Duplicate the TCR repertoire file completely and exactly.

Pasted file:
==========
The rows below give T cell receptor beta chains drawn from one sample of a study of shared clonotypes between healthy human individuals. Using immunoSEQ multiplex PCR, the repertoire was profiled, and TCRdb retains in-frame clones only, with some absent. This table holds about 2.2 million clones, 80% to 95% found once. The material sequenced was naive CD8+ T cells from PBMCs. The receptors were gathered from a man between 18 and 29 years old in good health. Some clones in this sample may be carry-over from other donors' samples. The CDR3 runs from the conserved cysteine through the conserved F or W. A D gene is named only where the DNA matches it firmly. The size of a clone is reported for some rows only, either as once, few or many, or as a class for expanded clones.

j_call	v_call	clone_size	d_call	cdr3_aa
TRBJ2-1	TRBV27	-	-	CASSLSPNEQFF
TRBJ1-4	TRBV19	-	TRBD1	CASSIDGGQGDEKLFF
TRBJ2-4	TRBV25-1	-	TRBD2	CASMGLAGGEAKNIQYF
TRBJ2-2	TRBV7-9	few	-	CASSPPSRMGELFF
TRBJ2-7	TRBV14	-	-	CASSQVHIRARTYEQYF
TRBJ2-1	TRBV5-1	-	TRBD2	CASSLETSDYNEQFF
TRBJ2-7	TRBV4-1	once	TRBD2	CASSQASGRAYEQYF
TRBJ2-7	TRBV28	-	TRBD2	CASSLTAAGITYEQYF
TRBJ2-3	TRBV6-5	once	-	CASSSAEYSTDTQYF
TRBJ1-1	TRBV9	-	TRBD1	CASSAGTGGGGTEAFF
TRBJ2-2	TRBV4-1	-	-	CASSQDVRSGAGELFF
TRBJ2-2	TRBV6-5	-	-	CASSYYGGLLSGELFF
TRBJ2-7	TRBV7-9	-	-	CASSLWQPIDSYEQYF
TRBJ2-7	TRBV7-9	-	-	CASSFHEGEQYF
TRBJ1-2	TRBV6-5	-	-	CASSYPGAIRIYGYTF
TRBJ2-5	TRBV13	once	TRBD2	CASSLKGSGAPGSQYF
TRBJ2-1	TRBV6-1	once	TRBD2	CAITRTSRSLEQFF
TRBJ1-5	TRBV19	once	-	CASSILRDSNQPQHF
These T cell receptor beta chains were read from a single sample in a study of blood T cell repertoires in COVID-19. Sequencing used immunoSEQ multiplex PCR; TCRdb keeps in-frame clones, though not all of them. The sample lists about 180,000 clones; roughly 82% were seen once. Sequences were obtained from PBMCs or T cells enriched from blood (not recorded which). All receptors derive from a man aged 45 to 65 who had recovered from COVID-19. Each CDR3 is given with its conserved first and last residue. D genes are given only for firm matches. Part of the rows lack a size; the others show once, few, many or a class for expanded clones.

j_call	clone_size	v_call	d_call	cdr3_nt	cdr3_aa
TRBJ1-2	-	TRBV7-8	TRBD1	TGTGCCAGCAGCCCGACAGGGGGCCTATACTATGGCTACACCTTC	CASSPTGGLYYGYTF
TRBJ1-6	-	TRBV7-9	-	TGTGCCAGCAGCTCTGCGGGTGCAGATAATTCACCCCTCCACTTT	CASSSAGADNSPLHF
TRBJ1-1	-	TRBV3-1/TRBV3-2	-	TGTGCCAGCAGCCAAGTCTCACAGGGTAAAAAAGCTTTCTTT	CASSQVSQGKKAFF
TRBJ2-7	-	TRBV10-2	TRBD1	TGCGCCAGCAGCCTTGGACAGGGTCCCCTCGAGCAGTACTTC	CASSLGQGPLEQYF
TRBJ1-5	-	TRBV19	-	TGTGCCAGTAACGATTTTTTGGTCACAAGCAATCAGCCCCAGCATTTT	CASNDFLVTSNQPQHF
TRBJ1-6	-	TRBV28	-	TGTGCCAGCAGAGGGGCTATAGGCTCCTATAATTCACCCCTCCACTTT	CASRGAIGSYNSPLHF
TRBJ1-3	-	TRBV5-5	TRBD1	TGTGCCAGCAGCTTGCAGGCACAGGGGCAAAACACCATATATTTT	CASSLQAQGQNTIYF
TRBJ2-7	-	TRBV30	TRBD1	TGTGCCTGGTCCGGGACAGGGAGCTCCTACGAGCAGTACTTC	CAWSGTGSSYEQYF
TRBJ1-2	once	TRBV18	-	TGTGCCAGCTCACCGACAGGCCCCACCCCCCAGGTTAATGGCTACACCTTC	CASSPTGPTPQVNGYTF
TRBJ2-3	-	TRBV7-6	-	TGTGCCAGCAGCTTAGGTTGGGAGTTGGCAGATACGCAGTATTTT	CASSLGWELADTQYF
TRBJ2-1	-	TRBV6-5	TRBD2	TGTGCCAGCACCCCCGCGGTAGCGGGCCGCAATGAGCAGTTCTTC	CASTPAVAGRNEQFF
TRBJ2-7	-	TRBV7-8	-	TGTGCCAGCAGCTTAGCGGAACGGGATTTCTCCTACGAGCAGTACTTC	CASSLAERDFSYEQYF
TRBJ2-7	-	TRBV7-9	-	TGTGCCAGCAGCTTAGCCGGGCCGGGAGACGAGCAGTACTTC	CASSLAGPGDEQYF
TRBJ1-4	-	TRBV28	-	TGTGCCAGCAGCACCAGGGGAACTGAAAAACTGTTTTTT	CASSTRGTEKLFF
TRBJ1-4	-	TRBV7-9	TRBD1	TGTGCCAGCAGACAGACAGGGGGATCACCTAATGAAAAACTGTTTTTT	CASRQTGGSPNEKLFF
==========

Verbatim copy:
The rows below give T cell receptor beta chains drawn from one sample of a study of shared clonotypes between healthy human individuals. Using immunoSEQ multiplex PCR, the repertoire was profiled, and TCRdb retains in-frame clones only, with some absent. This table holds about 2.2 million clones, 80% to 95% found once. The material sequenced was naive CD8+ T cells from PBMCs. The receptors were gathered from a man between 18 and 29 years old in good health. Some clones in this sample may be carry-over from other donors' samples. The CDR3 runs from the conserved cysteine through the conserved F or W. A D gene is named only where the DNA matches it firmly. The size of a clone is reported for some rows only, either as once, few or many, or as a class for expanded clones.

j_call	v_call	clone_size	d_call	cdr3_aa
TRBJ2-1	TRBV27	-	-	CASSLSPNEQFF
TRBJ1-4	TRBV19	-	TRBD1	CASSIDGGQGDEKLFF
TRBJ2-4	TRBV25-1	-	TRBD2	CASMGLAGGEAKNIQYF
TRBJ2-2	TRBV7-9	few	-	CASSPPSRMGELFF
TRBJ2-7	TRBV14	-	-	CASSQVHIRARTYEQYF
TRBJ2-1	TRBV5-1	-	TRBD2	CASSLETSDYNEQFF
TRBJ2-7	TRBV4-1	once	TRBD2	CASSQASGRAYEQYF
TRBJ2-7	TRBV28	-	TRBD2	CASSLTAAGITYEQYF
TRBJ2-3	TRBV6-5	once	-	CASSSAEYSTDTQYF
TRBJ1-1	TRBV9	-	TRBD1	CASSAGTGGGGTEAFF
TRBJ2-2	TRBV4-1	-	-	CASSQDVRSGAGELFF
TRBJ2-2	TRBV6-5	-	-	CASSYYGGLLSGELFF
TRBJ2-7	TRBV7-9	-	-	CASSLWQPIDSYEQYF
TRBJ2-7	TRBV7-9	-	-	CASSFHEGEQYF
TRBJ1-2	TRBV6-5	-	-	CASSYPGAIRIYGYTF
TRBJ2-5	TRBV13	once	TRBD2	CASSLKGSGAPGSQYF
TRBJ2-1	TRBV6-1	once	TRBD2	CAITRTSRSLEQFF
TRBJ1-5	TRBV19	once	-	CASSILRDSNQPQHF
These T cell receptor beta chains were read from a single sample in a study of blood T cell repertoires in COVID-19. Sequencing used immunoSEQ multiplex PCR; TCRdb keeps in-frame clones, though not all of them. The sample lists about 180,000 clones; roughly 82% were seen once. Sequences were obtained from PBMCs or T cells enriched from blood (not recorded which). All receptors derive from a man aged 45 to 65 who had recovered from COVID-19. Each CDR3 is given with its conserved first and last residue. D genes are given only for firm matches. Part of the rows lack a size; the others show once, few, many or a class for expanded clones.

j_call	clone_size	v_call	d_call	cdr3_nt	cdr3_aa
TRBJ1-2	-	TRBV7-8	TRBD1	TGTGCCAGCAGCCCGACAGGGGGCCTATACTATGGCTACACCTTC	CASSPTGGLYYGYTF
TRBJ1-6	-	TRBV7-9	-	TGTGCCAGCAGCTCTGCGGGTGCAGATAATTCACCCCTCCACTTT	CASSSAGADNSPLHF
TRBJ1-1	-	TRBV3-1/TRBV3-2	-	TGTGCCAGCAGCCAAGTCTCACAGGGTAAAAAAGCTTTCTTT	CASSQVSQGKKAFF
TRBJ2-7	-	TRBV10-2	TRBD1	TGCGCCAGCAGCCTTGGACAGGGTCCCCTCGAGCAGTACTTC	CASSLGQGPLEQYF
TRBJ1-5	-	TRBV19	-	TGTGCCAGTAACGATTTTTTGGTCACAAGCAATCAGCCCCAGCATTTT	CASNDFLVTSNQPQHF
TRBJ1-6	-	TRBV28	-	TGTGCCAGCAGAGGGGCTATAGGCTCCTATAATTCACCCCTCCACTTT	CASRGAIGSYNSPLHF
TRBJ1-3	-	TRBV5-5	TRBD1	TGTGCCAGCAGCTTGCAGGCACAGGGGCAAAACACCATATATTTT	CASSLQAQGQNTIYF
TRBJ2-7	-	TRBV30	TRBD1	TGTGCCTGGTCCGGGACAGGGAGCTCCTACGAGCAGTACTTC	CAWSGTGSSYEQYF
TRBJ1-2	once	TRBV18	-	TGTGCCAGCTCACCGACAGGCCCCACCCCCCAGGTTAATGGCTACACCTTC	CASSPTGPTPQVNGYTF
TRBJ2-3	-	TRBV7-6	-	TGTGCCAGCAGCTTAGGTTGGGAGTTGGCAGATACGCAGTATTTT	CASSLGWELADTQYF
TRBJ2-1	-	TRBV6-5	TRBD2	TGTGCCAGCACCCCCGCGGTAGCGGGCCGCAATGAGCAGTTCTTC	CASTPAVAGRNEQFF
TRBJ2-7	-	TRBV7-8	-	TGTGCCAGCAGCTTAGCGGAACGGGATTTCTCCTACGAGCAGTACTTC	CASSLAERDFSYEQYF
TRBJ2-7	-	TRBV7-9	-	TGTGCCAGCAGCTTAGCCGGGCCGGGAGACGAGCAGTACTTC	CASSLAGPGDEQYF
TRBJ1-4	-	TRBV28	-	TGTGCCAGCAGCACCAGGGGAACTGAAAAACTGTTTTTT	CASSTRGTEKLFF
TRBJ1-4	-	TRBV7-9	TRBD1	TGTGCCAGCAGACAGACAGGGGGATCACCTAATGAAAAACTGTTTTTT	CASRQTGGSPNEKLFF